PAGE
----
1. We’ll be apart but close in heart.

We’re doing things a little differently this year to make sure we all stay safe while having fun. On Sept. 6, we’re asking everyone to walk around your neighborhood, park, yard, treadmill, house or building while following social distancing guidelines.

Just because we are apart physically this year doesn’t mean that anyone should feel isolated in their home. This year’s Walk4Friendship will unite families in the community with the shared goal of spreading awareness and raising critical funds to support programming for kids and adults with special needs.

2. The opening ceremony will be live-streamed.

Tune-in on Sept. 6 at 11 a.m. for the Walk4Friendship virtual opening ceremony on Facebook. Get excited because there are lots of fun surprises in store!

We’re looking back on everything Friendship Circle has accomplished since going virtual in March. From virtual programs to Camp in a Box, Friendship Circle imagined new ways to end isolation and deliver joy and friendship for families.

You can watch the opening ceremony here.

3. We’re celebrating 15 years of Walk4Friendship.

Since Friendship Circle was founded in 1994 with only eight volunteers, our belief that each soul is equal and worthy of boundless love has stayed constant. Walk4Friendship has remained a critical fundraiser each year to support the FC mission of creating friendships in the lives of

individuals with special needs and those facing isolation through programming and other opportunities.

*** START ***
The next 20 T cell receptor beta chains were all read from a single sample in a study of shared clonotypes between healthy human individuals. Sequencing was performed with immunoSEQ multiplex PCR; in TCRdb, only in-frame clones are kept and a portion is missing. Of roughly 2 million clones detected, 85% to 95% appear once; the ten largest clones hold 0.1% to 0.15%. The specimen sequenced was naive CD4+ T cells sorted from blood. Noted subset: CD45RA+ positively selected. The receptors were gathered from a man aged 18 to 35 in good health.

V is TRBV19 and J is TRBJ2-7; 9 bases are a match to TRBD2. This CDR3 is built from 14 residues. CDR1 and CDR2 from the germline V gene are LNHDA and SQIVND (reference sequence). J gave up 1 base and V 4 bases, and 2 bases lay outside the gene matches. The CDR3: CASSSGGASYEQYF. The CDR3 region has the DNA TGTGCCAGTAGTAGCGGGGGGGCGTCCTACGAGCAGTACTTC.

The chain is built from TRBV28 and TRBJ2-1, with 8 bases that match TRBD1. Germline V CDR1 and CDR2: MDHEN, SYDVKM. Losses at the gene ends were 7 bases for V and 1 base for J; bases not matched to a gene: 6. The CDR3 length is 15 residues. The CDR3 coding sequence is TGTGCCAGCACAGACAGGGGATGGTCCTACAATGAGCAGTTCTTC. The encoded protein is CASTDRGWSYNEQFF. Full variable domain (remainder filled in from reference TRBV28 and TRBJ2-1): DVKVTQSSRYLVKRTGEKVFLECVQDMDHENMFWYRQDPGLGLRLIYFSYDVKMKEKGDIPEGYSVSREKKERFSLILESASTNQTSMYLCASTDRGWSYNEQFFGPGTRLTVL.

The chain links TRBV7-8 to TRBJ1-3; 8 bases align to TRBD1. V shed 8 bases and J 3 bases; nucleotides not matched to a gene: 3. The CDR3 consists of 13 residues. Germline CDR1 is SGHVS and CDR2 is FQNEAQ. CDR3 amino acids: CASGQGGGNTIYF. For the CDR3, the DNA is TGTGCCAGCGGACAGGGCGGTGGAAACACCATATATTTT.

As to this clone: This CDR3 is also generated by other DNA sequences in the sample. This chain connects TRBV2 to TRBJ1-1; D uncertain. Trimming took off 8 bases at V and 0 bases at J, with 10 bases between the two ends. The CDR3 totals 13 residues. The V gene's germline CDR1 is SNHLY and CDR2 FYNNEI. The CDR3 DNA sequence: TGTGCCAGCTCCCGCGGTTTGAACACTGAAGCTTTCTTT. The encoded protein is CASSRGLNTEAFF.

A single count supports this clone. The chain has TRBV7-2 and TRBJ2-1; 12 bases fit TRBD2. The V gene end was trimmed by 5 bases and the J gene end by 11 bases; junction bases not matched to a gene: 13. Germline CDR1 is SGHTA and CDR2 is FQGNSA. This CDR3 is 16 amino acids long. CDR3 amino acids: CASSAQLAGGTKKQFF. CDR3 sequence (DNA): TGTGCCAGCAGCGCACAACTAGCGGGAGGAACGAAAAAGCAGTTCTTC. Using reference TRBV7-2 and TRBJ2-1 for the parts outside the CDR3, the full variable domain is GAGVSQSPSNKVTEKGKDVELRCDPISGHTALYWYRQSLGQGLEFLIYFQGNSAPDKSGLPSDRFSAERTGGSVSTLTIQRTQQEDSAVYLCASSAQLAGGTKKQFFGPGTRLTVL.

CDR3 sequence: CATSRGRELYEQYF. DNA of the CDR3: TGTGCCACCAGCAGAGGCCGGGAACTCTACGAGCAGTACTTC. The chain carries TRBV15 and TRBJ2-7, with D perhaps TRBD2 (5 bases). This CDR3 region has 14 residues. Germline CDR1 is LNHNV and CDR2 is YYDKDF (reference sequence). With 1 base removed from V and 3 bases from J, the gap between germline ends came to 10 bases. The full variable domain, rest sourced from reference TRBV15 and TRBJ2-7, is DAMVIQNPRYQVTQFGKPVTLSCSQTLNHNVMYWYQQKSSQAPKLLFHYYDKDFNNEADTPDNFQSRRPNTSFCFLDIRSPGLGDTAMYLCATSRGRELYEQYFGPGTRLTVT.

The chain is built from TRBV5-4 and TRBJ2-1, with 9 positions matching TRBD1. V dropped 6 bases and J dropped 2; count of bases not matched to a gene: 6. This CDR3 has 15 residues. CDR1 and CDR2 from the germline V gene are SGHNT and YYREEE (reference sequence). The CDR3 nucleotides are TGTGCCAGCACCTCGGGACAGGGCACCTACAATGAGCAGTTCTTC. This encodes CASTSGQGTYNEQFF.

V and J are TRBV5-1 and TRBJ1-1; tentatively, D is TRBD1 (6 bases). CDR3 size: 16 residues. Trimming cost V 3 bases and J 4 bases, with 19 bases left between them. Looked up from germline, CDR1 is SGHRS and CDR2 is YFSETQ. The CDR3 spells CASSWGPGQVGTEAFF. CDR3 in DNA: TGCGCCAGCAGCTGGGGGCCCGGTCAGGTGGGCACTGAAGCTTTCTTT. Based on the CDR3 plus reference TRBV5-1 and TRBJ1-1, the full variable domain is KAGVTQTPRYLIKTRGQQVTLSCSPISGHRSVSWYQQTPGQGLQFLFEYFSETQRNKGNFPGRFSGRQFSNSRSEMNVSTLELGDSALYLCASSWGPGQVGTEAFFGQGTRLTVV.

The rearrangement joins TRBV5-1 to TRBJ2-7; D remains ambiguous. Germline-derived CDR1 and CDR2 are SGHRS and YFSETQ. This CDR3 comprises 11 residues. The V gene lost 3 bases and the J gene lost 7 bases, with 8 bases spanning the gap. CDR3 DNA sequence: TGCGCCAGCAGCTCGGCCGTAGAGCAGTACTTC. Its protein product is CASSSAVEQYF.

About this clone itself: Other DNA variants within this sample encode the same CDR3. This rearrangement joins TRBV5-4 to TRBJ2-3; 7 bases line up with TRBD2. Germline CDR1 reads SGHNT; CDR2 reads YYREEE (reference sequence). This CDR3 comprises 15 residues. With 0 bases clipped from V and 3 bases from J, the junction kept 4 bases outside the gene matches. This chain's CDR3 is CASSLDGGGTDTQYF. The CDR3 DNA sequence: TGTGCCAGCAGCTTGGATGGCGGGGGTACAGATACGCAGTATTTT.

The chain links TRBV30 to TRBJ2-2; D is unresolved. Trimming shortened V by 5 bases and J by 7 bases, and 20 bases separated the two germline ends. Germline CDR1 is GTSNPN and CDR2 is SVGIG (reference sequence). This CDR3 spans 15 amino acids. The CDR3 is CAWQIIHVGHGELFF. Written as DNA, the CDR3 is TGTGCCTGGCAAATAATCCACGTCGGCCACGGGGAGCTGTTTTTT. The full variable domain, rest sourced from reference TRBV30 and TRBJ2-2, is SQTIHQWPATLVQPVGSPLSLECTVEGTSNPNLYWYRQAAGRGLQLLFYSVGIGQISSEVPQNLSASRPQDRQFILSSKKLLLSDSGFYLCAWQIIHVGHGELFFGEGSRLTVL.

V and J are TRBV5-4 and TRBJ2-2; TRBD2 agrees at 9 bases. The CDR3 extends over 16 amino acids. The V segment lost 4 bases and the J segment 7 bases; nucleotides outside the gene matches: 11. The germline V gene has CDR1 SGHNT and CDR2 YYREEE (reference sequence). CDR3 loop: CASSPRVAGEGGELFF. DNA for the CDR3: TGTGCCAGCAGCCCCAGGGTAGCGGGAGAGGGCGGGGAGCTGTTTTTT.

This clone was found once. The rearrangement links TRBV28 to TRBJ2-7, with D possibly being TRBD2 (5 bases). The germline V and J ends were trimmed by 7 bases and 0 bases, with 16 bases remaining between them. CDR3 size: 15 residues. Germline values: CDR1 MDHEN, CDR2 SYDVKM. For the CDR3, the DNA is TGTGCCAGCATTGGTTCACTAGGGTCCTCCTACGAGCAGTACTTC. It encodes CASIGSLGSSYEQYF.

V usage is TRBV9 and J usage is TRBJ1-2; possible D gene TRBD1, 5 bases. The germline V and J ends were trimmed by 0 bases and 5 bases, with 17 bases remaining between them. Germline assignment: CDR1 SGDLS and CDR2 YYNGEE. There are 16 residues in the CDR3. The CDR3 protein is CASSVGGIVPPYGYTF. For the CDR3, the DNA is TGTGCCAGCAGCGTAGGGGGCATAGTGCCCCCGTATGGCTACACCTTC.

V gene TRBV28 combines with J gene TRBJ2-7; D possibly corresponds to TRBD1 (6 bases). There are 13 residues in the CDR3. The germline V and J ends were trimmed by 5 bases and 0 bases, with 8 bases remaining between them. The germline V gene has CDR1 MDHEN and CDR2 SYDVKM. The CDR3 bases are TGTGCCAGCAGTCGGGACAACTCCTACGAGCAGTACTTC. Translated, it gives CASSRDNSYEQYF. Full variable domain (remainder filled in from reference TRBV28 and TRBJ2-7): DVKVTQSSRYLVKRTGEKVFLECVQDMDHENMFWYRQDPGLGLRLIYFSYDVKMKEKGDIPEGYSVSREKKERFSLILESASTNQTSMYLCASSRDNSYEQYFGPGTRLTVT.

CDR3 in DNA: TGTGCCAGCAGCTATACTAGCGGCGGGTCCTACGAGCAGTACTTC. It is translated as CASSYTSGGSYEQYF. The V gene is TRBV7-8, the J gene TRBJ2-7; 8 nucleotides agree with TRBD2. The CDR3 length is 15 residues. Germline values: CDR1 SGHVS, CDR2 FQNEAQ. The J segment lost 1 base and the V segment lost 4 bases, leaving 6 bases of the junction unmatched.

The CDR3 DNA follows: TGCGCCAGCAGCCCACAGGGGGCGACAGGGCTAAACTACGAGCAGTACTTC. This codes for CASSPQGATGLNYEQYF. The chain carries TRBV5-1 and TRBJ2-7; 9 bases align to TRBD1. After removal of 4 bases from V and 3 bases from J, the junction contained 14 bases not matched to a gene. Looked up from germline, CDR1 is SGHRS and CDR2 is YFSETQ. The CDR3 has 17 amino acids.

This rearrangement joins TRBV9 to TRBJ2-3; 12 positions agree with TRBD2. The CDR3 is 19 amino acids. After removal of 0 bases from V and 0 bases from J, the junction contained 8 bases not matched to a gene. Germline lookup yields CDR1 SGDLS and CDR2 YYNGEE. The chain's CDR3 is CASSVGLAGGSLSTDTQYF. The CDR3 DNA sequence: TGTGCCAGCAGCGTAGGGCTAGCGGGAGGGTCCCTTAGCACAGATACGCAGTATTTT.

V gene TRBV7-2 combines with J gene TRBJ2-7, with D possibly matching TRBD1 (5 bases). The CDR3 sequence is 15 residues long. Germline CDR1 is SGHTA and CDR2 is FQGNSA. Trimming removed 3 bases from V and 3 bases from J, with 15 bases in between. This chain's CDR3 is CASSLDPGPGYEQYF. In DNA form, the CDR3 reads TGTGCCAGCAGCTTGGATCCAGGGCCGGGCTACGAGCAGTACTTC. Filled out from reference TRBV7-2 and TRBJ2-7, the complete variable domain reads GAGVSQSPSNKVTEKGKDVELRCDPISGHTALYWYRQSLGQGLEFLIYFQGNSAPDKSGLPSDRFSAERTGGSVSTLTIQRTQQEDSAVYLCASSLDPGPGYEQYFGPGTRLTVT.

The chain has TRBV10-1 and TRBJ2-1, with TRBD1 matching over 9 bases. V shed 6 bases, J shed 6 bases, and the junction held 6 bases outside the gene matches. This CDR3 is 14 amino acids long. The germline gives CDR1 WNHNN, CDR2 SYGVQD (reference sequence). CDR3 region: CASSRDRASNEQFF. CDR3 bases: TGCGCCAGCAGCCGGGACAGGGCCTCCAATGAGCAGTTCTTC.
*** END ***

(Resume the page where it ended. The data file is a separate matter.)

While this year will be a little different, we’re looking back on how Walk4Friendship has united families in the community each year.

4. Tie-dye is a big deal this year.

Walk4Friendship t-shirts came with tie-dye kits this year! Share your fun creations on social media and make sure to tag @fcmichigan and use the hashtag #Walk4Friendship.

Make sure to wear your Walk4Friendship t-shirts on Sept. 6 when you walk and post your photos on social media!

5. Walk4Friendship is still taking donations.

It’s not too late to show your support for Walk4Friendship or to encourage your friends and family to as well. No matter where you are in the world, you can still walk for friendship this year and show your support.

Visit walk4friendship.com to donate and register your friends and family for this year’s virtual walk.

Friendship Circle camp is in session with extra safety precautions

(WXYZ) — You’ve likely seen the name Friendship Circle. And have seen the purple and white logo. Well, Friendship Circle is a special place, with a special purpose.

It was built on the idea of connecting hearts and souls. And seeing people equally, for what’s on the inside.

Well, for kids, a lot of that happens in the summer at camp. But most of them have been canceled because of COVID-19.

7 Action News Reporter Andrea Isom tells us how the Friendship Circle family is making sure camp is still in session!

Read the full article.

Friendship Circle camp for special needs children presses on amid pandemic with precaution